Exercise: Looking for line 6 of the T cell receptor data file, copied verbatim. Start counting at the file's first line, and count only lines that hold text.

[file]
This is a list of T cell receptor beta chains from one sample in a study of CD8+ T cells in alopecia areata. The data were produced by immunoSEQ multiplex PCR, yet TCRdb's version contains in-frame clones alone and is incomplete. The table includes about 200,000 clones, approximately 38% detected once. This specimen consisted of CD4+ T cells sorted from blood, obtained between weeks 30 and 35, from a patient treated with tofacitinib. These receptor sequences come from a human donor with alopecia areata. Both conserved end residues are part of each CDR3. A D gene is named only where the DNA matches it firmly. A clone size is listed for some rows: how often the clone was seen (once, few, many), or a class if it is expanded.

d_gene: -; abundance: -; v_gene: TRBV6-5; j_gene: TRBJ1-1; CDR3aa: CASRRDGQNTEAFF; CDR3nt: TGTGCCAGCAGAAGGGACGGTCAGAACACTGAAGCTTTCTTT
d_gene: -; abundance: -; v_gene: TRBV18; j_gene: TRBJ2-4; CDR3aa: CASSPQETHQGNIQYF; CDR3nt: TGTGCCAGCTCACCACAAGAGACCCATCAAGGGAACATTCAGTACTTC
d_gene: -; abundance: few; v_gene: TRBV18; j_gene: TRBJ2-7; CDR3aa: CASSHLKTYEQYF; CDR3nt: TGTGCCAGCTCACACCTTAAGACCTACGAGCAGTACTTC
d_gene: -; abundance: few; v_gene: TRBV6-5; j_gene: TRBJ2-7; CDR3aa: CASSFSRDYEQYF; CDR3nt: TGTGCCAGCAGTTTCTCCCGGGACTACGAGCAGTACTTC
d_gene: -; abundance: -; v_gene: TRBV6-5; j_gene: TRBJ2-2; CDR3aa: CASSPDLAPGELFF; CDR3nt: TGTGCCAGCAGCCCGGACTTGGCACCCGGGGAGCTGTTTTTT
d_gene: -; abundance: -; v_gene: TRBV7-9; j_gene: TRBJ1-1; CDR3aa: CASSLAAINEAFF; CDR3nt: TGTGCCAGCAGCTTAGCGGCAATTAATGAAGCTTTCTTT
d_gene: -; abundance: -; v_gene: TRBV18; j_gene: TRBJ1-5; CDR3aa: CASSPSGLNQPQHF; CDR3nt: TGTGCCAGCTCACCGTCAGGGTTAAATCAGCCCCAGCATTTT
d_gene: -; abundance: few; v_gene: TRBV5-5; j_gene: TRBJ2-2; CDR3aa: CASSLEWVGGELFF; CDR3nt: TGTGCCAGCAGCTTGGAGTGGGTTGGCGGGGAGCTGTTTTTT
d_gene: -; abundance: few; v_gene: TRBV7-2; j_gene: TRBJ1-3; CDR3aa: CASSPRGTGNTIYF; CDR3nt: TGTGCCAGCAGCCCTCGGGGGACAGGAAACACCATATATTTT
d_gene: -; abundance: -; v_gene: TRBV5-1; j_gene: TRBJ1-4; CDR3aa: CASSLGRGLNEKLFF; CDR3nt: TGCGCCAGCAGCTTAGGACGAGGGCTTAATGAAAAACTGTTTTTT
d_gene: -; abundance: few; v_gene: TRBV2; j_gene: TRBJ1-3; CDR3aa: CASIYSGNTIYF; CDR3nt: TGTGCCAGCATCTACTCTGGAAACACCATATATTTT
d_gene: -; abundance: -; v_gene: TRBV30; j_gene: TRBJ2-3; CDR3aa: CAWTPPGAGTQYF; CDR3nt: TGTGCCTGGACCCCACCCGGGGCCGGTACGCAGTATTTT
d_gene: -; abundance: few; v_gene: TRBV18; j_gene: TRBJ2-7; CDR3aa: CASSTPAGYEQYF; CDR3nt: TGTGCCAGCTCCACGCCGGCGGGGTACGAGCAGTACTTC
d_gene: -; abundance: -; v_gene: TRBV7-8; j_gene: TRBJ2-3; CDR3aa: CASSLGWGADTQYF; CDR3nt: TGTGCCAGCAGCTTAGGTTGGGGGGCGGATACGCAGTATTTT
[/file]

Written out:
d_gene: -; abundance: -; v_gene: TRBV6-5; j_gene: TRBJ2-2; CDR3aa: CASSPDLAPGELFF; CDR3nt: TGTGCCAGCAGCCCGGACTTGGCACCCGGGGAGCTGTTTTTT